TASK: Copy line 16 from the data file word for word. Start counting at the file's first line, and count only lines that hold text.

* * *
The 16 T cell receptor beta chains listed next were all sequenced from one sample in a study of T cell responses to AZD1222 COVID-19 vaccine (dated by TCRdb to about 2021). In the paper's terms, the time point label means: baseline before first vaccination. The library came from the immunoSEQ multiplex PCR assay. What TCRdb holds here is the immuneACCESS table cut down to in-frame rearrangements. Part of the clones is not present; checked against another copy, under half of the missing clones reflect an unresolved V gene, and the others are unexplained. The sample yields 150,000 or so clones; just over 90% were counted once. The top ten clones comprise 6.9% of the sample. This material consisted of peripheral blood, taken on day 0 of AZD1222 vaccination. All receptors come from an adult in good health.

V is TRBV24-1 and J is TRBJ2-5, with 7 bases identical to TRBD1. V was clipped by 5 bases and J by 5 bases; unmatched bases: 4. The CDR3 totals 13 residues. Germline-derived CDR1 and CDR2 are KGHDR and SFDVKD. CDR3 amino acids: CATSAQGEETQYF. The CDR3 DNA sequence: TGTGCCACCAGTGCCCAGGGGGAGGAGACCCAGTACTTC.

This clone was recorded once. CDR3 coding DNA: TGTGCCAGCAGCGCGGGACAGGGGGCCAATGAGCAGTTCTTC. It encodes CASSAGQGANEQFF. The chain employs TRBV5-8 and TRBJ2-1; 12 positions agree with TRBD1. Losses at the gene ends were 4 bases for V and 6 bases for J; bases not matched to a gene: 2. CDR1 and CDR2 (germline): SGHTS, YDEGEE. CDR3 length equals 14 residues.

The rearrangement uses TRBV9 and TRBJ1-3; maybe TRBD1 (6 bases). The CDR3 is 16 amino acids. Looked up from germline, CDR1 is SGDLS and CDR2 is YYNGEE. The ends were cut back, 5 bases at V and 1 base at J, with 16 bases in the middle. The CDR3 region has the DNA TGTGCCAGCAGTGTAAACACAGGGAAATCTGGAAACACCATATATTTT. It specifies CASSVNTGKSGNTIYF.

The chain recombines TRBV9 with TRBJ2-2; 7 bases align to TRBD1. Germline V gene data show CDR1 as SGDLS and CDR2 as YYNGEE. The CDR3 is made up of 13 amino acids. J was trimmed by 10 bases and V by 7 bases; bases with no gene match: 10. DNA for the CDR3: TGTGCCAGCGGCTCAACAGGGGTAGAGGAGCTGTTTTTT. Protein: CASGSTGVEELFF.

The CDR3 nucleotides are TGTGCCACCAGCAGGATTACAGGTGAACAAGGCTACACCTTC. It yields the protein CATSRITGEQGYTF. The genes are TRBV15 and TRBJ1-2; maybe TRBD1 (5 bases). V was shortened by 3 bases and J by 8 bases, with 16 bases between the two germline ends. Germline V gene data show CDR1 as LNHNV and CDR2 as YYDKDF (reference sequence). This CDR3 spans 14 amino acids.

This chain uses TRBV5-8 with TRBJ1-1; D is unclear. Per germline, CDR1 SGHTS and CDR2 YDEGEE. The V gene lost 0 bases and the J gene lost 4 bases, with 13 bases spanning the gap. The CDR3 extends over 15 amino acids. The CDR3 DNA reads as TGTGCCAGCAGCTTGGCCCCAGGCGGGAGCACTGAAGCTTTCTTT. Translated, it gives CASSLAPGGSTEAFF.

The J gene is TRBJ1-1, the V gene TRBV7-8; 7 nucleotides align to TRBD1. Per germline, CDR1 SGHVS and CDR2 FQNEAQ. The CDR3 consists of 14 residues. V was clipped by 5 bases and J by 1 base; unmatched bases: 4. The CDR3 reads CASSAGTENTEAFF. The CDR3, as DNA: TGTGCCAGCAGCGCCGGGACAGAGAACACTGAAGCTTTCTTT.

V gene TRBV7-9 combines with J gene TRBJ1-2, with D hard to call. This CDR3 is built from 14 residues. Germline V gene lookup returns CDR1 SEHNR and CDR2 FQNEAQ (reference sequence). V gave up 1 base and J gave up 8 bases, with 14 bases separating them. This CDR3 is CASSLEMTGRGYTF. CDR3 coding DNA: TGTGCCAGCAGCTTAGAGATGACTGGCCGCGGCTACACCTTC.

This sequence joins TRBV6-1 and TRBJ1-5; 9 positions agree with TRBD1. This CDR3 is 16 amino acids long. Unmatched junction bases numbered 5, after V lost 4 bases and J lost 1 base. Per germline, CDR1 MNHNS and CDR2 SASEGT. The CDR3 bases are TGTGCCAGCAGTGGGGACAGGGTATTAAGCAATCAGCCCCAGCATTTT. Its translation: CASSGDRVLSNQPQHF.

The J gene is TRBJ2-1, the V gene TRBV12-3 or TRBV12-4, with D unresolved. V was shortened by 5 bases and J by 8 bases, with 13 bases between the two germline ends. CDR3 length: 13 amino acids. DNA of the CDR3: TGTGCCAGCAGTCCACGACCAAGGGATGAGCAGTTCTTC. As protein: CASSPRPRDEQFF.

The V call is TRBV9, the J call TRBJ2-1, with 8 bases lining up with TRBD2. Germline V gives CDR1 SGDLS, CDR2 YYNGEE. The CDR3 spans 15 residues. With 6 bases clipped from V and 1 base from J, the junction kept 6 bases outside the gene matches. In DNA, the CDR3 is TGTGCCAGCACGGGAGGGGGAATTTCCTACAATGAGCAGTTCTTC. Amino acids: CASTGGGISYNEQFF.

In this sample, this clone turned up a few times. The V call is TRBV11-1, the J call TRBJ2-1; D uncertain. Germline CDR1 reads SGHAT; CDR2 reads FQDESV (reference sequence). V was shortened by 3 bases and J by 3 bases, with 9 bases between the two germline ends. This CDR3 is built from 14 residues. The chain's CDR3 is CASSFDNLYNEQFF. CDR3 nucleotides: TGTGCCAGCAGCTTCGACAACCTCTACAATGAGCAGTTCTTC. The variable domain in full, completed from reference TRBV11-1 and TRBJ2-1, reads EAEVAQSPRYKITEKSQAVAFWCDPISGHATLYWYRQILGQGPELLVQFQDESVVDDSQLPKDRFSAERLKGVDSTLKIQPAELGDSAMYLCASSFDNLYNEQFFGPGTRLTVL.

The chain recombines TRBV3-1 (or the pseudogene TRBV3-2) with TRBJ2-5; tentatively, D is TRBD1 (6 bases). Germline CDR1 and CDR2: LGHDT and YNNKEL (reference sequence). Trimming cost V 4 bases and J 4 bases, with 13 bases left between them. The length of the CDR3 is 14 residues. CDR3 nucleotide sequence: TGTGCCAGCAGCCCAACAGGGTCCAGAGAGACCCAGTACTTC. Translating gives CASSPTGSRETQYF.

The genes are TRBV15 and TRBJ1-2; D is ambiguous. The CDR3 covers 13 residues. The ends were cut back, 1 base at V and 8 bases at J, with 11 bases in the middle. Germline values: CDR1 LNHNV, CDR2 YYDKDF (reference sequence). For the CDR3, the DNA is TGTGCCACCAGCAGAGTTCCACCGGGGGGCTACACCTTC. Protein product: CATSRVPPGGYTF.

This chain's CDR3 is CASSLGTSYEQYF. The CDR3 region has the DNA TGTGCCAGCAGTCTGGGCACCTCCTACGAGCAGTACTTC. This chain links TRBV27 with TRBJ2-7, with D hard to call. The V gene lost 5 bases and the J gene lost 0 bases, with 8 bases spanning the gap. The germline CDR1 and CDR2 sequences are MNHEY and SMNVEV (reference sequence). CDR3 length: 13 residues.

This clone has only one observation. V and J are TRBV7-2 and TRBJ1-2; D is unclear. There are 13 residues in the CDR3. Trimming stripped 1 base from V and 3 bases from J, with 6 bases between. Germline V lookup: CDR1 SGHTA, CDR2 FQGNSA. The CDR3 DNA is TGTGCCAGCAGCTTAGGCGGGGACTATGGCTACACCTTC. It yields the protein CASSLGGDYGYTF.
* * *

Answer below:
This chain's CDR3 is CASSLGTSYEQYF. The CDR3 region has the DNA TGTGCCAGCAGTCTGGGCACCTCCTACGAGCAGTACTTC. This chain links TRBV27 with TRBJ2-7, with D hard to call. The V gene lost 5 bases and the J gene lost 0 bases, with 8 bases spanning the gap. The germline CDR1 and CDR2 sequences are MNHEY and SMNVEV (reference sequence). CDR3 length: 13 residues.